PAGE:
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  October 10, 2006

We’ve had a few requests for tutorials on what “sessions” are and how they work. So in this tutorial I’ll show what they are, how they work and how you can make good use of them.

This tutorial underlines sessions in general, but I use PHP for the code, this is why this tutorial is in the PHP category.

What are sessions?

To understand what sessions are and what they’re good for, it helps if you’ve had some experence with a CGI scripting language and have used cookies from time to time. So why do we use cookies? Consider below.


$name = 'Jester';


What do we do if we wish to carry that variable to another script? Then another script after that? We have to propagate it, right?

<a href="/another_script.php?name=<?php echo $name; ?>">another script</a>

Then re-assign it to $name:

$name = $_GET['name'];

Doing this over and over is tiresome and annoying. So we set a cookie:

setcookie('name', 'Jester');

Then we can re-assign the cookie to the variable $name without having to pass it along through the scripts manually. It’s available to us in all our scripts, it makes things alot easier. We now have this variable containing the value we choose ready for us to use. Yet, there’s still a snag: what if a user chooses not to accept cookies? This is where sessions come in.

The “Session ID”

When a session is started each user is assigned a unique “session id”. Now how this session ID is stored depends on whether or not the user accepts cookies or not.

  • If the user accepts cookies, the session ID is stored in a cookie, whose name is pre-determined.
  • If the user doesn’t accept cookies, the session ID is propagated through each script via the query string or form inputs.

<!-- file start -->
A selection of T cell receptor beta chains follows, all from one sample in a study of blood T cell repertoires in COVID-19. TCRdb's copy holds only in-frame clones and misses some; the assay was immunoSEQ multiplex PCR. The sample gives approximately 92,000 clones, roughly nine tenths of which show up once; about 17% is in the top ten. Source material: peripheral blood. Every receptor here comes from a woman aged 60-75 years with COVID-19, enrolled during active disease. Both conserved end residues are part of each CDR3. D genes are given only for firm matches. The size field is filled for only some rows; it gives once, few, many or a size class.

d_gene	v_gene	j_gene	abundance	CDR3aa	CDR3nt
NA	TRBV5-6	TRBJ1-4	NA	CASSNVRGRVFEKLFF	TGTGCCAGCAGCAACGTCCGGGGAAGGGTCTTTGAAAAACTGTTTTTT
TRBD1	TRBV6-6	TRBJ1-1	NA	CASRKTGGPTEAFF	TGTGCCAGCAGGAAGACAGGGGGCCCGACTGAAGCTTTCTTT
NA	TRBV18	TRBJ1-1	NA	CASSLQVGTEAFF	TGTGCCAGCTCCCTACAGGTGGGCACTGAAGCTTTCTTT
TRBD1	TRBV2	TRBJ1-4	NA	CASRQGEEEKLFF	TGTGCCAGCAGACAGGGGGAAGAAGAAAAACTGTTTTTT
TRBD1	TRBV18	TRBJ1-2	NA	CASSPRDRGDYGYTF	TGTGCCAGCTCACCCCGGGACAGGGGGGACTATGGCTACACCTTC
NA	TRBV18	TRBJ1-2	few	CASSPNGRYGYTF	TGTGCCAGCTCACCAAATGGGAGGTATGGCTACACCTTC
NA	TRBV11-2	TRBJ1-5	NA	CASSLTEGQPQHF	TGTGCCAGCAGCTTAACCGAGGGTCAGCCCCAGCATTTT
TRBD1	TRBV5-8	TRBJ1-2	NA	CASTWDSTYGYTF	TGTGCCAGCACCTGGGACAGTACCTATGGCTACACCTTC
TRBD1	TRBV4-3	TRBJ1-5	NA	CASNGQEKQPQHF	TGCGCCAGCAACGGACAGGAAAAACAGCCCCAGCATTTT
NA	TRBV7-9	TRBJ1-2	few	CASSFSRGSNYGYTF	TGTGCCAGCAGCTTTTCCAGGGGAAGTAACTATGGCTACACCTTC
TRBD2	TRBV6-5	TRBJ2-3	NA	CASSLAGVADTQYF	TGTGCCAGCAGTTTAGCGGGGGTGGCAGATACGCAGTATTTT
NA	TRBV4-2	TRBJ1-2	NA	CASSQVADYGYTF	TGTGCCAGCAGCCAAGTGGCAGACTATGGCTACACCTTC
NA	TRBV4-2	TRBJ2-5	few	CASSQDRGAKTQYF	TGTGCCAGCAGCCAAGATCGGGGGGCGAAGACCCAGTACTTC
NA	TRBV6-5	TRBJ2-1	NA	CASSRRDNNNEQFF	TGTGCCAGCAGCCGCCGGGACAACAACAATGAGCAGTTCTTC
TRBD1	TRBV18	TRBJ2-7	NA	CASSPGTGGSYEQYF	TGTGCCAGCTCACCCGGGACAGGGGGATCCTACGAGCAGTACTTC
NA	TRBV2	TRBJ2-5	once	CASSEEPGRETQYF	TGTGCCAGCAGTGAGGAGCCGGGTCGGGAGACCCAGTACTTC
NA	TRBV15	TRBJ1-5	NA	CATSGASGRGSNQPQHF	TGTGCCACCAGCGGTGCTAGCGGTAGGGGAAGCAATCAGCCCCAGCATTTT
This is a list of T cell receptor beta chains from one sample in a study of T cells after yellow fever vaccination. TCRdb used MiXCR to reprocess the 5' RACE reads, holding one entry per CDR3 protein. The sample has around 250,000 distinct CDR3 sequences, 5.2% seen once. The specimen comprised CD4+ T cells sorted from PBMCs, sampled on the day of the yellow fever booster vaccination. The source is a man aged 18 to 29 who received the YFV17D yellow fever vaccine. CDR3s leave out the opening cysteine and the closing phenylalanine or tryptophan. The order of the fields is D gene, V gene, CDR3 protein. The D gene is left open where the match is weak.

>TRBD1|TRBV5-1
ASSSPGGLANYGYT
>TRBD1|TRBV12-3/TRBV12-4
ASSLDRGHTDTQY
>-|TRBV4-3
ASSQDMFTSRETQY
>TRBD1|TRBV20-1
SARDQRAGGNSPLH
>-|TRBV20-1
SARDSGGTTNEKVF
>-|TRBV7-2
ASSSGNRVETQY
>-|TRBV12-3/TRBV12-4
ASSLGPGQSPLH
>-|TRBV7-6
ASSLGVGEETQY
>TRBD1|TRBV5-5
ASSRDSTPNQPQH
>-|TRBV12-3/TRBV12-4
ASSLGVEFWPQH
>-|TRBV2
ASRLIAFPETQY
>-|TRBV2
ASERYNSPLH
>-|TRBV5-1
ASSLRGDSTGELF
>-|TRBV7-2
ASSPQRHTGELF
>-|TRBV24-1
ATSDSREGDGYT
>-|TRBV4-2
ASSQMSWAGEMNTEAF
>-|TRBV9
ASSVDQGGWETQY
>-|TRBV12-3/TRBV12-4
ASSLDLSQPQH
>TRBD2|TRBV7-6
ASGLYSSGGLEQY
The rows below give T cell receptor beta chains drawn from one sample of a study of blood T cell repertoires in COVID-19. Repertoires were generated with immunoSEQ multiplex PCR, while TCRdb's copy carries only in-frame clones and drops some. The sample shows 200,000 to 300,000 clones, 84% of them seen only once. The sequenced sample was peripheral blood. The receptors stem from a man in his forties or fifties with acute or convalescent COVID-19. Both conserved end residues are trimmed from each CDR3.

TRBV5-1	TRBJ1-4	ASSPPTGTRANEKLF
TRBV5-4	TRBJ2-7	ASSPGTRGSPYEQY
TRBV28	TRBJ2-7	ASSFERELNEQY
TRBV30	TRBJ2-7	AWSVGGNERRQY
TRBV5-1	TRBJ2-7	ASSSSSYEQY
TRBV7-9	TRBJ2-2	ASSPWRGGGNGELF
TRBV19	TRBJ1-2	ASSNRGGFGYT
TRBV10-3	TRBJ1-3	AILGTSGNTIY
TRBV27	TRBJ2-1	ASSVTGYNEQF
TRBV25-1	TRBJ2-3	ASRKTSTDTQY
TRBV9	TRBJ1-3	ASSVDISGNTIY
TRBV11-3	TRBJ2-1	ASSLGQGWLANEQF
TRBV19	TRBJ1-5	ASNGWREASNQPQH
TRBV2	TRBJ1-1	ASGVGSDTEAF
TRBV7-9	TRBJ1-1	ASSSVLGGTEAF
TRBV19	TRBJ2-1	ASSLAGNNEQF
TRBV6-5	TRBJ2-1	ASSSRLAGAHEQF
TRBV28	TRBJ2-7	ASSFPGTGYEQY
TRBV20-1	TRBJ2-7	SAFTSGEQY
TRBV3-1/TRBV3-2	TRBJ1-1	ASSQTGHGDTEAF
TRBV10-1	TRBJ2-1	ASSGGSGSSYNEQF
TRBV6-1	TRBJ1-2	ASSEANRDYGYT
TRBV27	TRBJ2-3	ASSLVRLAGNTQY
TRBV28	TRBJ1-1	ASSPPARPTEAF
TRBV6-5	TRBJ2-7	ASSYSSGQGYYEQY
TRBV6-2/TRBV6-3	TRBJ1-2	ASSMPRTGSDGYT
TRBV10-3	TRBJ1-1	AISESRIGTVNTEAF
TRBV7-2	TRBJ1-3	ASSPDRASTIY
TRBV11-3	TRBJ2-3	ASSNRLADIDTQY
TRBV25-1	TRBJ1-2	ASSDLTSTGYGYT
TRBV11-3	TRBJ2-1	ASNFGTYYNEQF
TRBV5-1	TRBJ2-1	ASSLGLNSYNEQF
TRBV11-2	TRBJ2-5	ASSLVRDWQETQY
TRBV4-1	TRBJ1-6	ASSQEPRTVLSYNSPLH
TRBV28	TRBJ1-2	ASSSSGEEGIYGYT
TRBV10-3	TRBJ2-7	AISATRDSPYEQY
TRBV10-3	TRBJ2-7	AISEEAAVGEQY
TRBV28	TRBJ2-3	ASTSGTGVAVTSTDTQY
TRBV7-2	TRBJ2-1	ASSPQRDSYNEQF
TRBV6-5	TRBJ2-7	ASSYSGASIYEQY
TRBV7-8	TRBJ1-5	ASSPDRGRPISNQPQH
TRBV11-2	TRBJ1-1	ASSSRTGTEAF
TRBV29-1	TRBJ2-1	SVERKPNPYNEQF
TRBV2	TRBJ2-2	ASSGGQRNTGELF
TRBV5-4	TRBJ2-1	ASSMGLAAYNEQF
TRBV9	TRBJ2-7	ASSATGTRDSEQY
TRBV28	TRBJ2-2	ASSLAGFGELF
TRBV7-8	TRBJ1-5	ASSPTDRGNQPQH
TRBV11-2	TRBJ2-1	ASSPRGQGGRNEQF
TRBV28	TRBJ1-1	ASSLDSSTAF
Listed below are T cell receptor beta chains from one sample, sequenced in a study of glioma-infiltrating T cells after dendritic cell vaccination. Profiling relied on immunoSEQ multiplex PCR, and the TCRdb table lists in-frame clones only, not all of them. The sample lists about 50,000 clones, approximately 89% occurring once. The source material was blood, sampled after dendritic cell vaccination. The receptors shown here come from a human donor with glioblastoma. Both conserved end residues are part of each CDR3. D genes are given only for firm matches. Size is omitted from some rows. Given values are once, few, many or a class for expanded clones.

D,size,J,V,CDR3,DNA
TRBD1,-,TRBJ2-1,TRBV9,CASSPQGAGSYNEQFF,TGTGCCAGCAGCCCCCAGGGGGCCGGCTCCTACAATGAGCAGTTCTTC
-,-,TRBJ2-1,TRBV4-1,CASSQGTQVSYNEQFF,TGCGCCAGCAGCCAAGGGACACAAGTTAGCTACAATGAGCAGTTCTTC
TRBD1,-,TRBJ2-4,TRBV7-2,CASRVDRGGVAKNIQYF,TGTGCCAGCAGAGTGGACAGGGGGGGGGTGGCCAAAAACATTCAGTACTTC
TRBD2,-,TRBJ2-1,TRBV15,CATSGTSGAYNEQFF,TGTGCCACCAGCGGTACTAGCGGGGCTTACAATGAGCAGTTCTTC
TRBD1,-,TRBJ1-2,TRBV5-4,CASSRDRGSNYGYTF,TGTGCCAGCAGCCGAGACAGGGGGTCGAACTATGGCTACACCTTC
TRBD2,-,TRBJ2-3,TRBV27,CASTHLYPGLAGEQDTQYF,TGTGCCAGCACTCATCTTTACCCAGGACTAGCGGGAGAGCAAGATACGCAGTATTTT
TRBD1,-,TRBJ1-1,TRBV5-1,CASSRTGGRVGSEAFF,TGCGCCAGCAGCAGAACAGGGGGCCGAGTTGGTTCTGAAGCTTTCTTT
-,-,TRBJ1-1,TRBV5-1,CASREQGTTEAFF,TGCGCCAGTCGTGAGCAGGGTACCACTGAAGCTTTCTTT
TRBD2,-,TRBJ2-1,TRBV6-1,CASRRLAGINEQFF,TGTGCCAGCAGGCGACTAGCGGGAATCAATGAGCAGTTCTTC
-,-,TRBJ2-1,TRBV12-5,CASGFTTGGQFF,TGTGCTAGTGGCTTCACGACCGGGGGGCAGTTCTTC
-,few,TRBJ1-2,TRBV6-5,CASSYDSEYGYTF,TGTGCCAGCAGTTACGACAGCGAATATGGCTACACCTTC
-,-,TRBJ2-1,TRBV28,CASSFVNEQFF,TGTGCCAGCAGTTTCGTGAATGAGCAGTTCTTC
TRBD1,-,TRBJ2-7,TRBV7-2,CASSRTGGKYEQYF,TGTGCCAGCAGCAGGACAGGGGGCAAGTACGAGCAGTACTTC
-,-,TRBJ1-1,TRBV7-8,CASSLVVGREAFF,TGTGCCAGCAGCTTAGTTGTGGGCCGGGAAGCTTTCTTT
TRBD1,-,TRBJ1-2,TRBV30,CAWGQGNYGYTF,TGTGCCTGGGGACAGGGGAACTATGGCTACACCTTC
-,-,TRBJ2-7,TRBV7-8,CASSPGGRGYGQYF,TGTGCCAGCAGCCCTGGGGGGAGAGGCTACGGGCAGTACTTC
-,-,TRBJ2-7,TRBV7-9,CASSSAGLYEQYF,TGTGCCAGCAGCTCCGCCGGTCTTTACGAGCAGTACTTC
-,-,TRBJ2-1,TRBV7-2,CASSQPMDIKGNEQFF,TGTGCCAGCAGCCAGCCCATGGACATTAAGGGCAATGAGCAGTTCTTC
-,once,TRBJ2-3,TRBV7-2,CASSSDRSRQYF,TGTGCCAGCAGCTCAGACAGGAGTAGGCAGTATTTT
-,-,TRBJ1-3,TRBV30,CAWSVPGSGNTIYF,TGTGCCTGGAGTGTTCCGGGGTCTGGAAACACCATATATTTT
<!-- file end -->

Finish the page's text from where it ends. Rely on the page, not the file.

But, we still have the problem of the no-cookie thing you ask? Well yes, but… imagine we want to set 20 variables, progagating all of those from script to script would be really annoying, with sessions we merely pass the one “session id” value. As long as the user has their session id we can set variables that will then be associated with their session id and available to us.

How it works

When the user’s session starts, they’re assigned a “session id”, this we know so far. When their session is started a file is created on the server-side, this file contains all the user’s session variables and is associated with them by their session id. Session variables are not stored in cookies, they are not propagated through the query string and form inputs, they are stored in a file on the server-side. The whole reason we assign them a session id is so we know which file belongs to who.

John starts a session

He is assigned the session id: 12345678

File created in session folder: sess_12345678

This file now “belongs” to John. If we assign session variables to him, as long as he has his session id, we can associate him with that file, extract the variabels from it and there we have it: variables that can be preserved across multiple requests.

Sounds too complex, though